One of the little things that makes modern business dangerous is quite how efficient we’ve become at it. This means that it is possible to run a little closer to the wire, the edge. That is, a business can be run more efficiently. Can run on mere fumes of capital, can optimise cash flow. That’s great, it all contributes to the overall efficiency of the economy as well as the company. The downside of this is that if there’s no capital buffer, if cashflow is always being optimised, then if there’s some jolt or error then it can all come unravelled very quickly indeed.
Which is why Debenhams is denying that it has a cash crunch:
Debenhams denies cash crunch problem
Debenhams has said its cash position is “healthy” after reports some insurers have reduced cover for its suppliers.
As Mandy Rice Davies pointed out, well, they would say that, wouldn’t they? The beauty of the statement is that it could well even be true. And yet it’s still entirely possible that the company go down for lack of cashflow. For here’s the optimisation part:
Debenhams faces a cash crunch as credit insurers tighten terms for its suppliers, piling further pressure on the struggling department store chain.
One of the leading insurers, Euler Hermes, is understood to have reduced cover dramatically for suppliers to Debenhams, while rivals Atradius and Coface are said to have refused to cover new shipments in recent days.
These days you don’t just ship and hope the invoice gets paid. Well, actually, you do, if you’re on decent terms, 15 or 30 days. Suppliers to retailers very rarely are on such terms. 90 to 120 days is not unheard of. Thus people tend to buy insurance on the invoices getting paid. The retailers take full advantage of this, trying at least to turnover stock three or four times before they have to pay for the first lot. A well managed retailed might not actually have any stock at all in the strictest sense. Sure, it’s got stuff it’s agreed to pay for, but that’s not quite what I mean. Stock selling before it has to be paid for can be cashflow positive.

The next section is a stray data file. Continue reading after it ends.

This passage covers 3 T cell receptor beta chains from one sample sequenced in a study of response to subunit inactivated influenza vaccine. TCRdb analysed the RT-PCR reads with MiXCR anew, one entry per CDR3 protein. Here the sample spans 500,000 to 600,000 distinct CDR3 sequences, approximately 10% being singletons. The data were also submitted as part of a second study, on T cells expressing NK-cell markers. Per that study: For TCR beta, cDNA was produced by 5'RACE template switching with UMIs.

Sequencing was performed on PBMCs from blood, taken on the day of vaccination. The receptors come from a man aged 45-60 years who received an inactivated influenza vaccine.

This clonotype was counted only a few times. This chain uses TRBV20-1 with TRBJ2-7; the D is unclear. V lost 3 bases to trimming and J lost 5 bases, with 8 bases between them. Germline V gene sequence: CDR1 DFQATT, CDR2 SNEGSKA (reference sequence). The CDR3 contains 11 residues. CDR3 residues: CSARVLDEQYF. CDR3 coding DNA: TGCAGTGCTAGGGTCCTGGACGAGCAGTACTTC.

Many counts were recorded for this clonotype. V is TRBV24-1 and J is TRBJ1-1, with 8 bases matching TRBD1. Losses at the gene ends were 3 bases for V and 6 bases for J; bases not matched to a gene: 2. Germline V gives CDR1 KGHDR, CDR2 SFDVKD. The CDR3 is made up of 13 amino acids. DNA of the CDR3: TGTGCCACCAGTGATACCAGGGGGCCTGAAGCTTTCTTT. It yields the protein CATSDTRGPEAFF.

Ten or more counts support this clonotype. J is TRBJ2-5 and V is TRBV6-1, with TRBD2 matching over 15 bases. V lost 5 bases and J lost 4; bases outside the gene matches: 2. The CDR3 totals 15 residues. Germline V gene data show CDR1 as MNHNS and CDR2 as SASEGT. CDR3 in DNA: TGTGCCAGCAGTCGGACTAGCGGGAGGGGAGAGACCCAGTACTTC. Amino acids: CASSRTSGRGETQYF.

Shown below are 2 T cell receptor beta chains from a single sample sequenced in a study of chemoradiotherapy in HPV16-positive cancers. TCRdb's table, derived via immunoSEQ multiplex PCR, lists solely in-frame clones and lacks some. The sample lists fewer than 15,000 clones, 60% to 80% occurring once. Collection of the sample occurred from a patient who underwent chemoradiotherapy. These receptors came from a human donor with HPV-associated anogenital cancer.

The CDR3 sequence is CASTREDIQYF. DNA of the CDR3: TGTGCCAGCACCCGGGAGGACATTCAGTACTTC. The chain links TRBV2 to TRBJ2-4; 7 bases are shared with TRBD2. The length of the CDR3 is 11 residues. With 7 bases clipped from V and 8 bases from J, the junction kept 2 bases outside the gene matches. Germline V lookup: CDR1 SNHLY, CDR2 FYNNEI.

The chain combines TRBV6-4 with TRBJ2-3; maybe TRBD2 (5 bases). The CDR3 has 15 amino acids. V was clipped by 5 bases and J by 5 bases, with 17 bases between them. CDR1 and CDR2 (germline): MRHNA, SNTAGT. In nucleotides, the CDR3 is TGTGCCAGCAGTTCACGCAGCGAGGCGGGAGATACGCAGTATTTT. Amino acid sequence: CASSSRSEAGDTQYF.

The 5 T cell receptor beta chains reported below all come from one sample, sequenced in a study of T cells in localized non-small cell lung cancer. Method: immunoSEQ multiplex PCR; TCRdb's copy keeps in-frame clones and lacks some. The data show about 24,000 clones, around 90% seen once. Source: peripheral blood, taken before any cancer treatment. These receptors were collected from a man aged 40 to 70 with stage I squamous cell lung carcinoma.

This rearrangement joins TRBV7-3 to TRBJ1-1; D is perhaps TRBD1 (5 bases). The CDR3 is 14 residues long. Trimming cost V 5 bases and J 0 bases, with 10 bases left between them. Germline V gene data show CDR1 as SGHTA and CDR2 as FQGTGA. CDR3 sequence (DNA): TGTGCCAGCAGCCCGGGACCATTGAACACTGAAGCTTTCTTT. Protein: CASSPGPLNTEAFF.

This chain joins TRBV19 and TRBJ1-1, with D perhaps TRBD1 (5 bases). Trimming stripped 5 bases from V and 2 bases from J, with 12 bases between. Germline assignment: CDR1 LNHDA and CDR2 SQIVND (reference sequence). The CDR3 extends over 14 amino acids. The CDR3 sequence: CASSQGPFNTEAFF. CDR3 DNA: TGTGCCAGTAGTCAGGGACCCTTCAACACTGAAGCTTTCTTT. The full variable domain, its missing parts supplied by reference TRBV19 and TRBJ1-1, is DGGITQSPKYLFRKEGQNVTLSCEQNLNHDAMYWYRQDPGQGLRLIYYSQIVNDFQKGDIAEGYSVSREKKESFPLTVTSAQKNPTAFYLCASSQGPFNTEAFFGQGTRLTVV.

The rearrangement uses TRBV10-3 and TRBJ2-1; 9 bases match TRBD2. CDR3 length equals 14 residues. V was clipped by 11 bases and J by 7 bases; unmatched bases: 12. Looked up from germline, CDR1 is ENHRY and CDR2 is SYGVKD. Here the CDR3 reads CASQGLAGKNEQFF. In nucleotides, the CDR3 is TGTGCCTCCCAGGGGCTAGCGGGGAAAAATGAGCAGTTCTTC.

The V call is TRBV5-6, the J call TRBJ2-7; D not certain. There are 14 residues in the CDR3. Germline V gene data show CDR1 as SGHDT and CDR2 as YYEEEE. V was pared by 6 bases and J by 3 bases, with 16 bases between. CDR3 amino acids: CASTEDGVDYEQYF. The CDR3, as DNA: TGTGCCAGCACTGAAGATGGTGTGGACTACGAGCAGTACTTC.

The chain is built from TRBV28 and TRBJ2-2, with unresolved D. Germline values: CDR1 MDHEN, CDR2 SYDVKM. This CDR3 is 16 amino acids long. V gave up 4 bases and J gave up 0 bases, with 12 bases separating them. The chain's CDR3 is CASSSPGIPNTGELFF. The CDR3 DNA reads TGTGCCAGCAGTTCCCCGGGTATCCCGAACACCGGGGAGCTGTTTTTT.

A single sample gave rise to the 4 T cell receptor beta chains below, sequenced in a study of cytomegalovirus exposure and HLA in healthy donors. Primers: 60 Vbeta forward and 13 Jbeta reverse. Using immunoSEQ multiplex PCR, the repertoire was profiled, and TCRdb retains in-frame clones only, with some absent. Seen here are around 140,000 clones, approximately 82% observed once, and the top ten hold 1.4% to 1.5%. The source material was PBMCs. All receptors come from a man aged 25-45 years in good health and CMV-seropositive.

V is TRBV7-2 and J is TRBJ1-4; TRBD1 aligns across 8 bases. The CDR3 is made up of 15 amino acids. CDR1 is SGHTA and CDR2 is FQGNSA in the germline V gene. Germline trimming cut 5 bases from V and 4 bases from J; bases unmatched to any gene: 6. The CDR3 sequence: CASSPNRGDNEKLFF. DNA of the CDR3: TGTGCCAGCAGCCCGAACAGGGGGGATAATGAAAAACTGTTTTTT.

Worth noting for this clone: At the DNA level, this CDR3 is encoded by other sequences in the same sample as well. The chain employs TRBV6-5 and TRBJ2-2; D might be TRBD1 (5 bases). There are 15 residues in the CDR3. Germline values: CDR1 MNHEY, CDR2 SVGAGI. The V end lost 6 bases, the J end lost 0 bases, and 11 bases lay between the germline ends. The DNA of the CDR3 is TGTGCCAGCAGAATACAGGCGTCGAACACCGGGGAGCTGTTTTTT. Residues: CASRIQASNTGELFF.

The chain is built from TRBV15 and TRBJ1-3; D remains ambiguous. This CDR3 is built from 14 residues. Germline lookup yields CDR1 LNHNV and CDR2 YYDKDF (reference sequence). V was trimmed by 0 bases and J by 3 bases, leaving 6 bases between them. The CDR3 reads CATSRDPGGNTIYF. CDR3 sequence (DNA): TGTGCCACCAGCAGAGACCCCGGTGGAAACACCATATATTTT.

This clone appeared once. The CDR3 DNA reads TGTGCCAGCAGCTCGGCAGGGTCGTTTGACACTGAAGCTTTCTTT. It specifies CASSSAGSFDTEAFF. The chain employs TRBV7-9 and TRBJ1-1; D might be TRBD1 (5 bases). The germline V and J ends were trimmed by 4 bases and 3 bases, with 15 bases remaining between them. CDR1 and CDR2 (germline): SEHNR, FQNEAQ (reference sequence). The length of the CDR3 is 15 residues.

Excellent, but then:
Suppliers use credit insurance to protect themselves from the risk of not being paid. Euler Hermes, a leading insurer, is among those to have reduced cover.
Quite so. Which is the problem. If the credit insurance isn’t forthcoming then nor will the goods. For the suppliers know that the retailers are all running in this – potentially at least – cashflow positive manner where stock is concerned. Which is a horrible problem if more stock to sell again before it is paid for doesn’t turn up.
It’s even entirely possible that Debenham’s cash position is just fine for normal business times. But that it won’t survive the withdrawal of the insurance and thus the complete and utter change in its cash requirements. From selling stuff before paying for it to having to pay for it before selling it.
The overall idea is just great, it’s that greater efficiency for the company and the economy. But if it does start to reverse then it does so quickly and the cashflow demands cascade into a potential bankruptcy for the company. Purely because it cannot buy the things it can sell profitably, it just doesn’t have the capital nor cash to do so.